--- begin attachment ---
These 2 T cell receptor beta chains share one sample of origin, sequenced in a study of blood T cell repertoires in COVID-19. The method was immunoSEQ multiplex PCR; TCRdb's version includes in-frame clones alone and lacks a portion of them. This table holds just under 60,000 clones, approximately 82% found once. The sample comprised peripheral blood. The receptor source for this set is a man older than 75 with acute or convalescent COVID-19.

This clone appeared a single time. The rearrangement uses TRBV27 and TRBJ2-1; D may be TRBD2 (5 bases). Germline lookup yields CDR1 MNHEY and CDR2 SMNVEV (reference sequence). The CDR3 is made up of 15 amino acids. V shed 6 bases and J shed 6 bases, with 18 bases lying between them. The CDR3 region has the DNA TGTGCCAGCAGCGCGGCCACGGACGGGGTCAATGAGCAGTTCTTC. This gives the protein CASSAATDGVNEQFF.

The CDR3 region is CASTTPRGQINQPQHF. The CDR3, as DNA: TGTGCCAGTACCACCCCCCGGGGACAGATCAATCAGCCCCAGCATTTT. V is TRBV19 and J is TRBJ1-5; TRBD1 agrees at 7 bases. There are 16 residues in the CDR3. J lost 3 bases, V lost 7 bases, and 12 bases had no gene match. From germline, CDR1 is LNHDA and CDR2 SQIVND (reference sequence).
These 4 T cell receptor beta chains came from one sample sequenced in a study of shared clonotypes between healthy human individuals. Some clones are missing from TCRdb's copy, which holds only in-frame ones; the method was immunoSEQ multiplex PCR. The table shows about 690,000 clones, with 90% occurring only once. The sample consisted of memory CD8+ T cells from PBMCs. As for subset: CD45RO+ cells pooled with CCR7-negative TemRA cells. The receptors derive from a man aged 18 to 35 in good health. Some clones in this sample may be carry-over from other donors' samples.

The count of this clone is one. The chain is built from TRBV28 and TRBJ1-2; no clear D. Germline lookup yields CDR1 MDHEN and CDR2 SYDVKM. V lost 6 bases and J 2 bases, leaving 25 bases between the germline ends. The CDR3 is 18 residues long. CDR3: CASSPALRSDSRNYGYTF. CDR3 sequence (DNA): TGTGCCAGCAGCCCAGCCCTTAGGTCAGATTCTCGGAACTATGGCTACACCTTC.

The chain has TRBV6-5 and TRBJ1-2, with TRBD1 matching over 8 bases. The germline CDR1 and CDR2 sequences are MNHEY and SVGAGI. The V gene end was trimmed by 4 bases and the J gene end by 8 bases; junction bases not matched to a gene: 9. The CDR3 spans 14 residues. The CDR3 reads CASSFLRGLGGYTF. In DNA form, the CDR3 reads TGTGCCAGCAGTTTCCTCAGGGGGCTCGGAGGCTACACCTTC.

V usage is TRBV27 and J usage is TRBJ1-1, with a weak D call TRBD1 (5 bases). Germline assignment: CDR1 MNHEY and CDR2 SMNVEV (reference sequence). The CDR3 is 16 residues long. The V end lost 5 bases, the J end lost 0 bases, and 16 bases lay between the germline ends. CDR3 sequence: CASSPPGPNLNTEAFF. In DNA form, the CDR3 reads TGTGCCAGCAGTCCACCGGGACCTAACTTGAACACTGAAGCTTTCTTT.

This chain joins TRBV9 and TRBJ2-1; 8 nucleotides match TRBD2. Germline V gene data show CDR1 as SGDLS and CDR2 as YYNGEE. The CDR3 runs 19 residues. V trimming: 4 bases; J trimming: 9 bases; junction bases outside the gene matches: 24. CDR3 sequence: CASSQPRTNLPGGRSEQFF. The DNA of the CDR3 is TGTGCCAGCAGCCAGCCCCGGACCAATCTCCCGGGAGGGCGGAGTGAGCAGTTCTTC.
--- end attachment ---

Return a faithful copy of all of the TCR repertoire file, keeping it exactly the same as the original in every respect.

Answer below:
These 2 T cell receptor beta chains share one sample of origin, sequenced in a study of blood T cell repertoires in COVID-19. The method was immunoSEQ multiplex PCR; TCRdb's version includes in-frame clones alone and lacks a portion of them. This table holds just under 60,000 clones, approximately 82% found once. The sample comprised peripheral blood. The receptor source for this set is a man older than 75 with acute or convalescent COVID-19.

This clone appeared a single time. The rearrangement uses TRBV27 and TRBJ2-1; D may be TRBD2 (5 bases). Germline lookup yields CDR1 MNHEY and CDR2 SMNVEV (reference sequence). The CDR3 is made up of 15 amino acids. V shed 6 bases and J shed 6 bases, with 18 bases lying between them. The CDR3 region has the DNA TGTGCCAGCAGCGCGGCCACGGACGGGGTCAATGAGCAGTTCTTC. This gives the protein CASSAATDGVNEQFF.

The CDR3 region is CASTTPRGQINQPQHF. The CDR3, as DNA: TGTGCCAGTACCACCCCCCGGGGACAGATCAATCAGCCCCAGCATTTT. V is TRBV19 and J is TRBJ1-5; TRBD1 agrees at 7 bases. There are 16 residues in the CDR3. J lost 3 bases, V lost 7 bases, and 12 bases had no gene match. From germline, CDR1 is LNHDA and CDR2 SQIVND (reference sequence).
These 4 T cell receptor beta chains came from one sample sequenced in a study of shared clonotypes between healthy human individuals. Some clones are missing from TCRdb's copy, which holds only in-frame ones; the method was immunoSEQ multiplex PCR. The table shows about 690,000 clones, with 90% occurring only once. The sample consisted of memory CD8+ T cells from PBMCs. As for subset: CD45RO+ cells pooled with CCR7-negative TemRA cells. The receptors derive from a man aged 18 to 35 in good health. Some clones in this sample may be carry-over from other donors' samples.

The count of this clone is one. The chain is built from TRBV28 and TRBJ1-2; no clear D. Germline lookup yields CDR1 MDHEN and CDR2 SYDVKM. V lost 6 bases and J 2 bases, leaving 25 bases between the germline ends. The CDR3 is 18 residues long. CDR3: CASSPALRSDSRNYGYTF. CDR3 sequence (DNA): TGTGCCAGCAGCCCAGCCCTTAGGTCAGATTCTCGGAACTATGGCTACACCTTC.

The chain has TRBV6-5 and TRBJ1-2, with TRBD1 matching over 8 bases. The germline CDR1 and CDR2 sequences are MNHEY and SVGAGI. The V gene end was trimmed by 4 bases and the J gene end by 8 bases; junction bases not matched to a gene: 9. The CDR3 spans 14 residues. The CDR3 reads CASSFLRGLGGYTF. In DNA form, the CDR3 reads TGTGCCAGCAGTTTCCTCAGGGGGCTCGGAGGCTACACCTTC.

V usage is TRBV27 and J usage is TRBJ1-1, with a weak D call TRBD1 (5 bases). Germline assignment: CDR1 MNHEY and CDR2 SMNVEV (reference sequence). The CDR3 is 16 residues long. The V end lost 5 bases, the J end lost 0 bases, and 16 bases lay between the germline ends. CDR3 sequence: CASSPPGPNLNTEAFF. In DNA form, the CDR3 reads TGTGCCAGCAGTCCACCGGGACCTAACTTGAACACTGAAGCTTTCTTT.

This chain joins TRBV9 and TRBJ2-1; 8 nucleotides match TRBD2. Germline V gene data show CDR1 as SGDLS and CDR2 as YYNGEE. The CDR3 runs 19 residues. V trimming: 4 bases; J trimming: 9 bases; junction bases outside the gene matches: 24. CDR3 sequence: CASSQPRTNLPGGRSEQFF. The DNA of the CDR3 is TGTGCCAGCAGCCAGCCCCGGACCAATCTCCCGGGAGGGCGGAGTGAGCAGTTCTTC.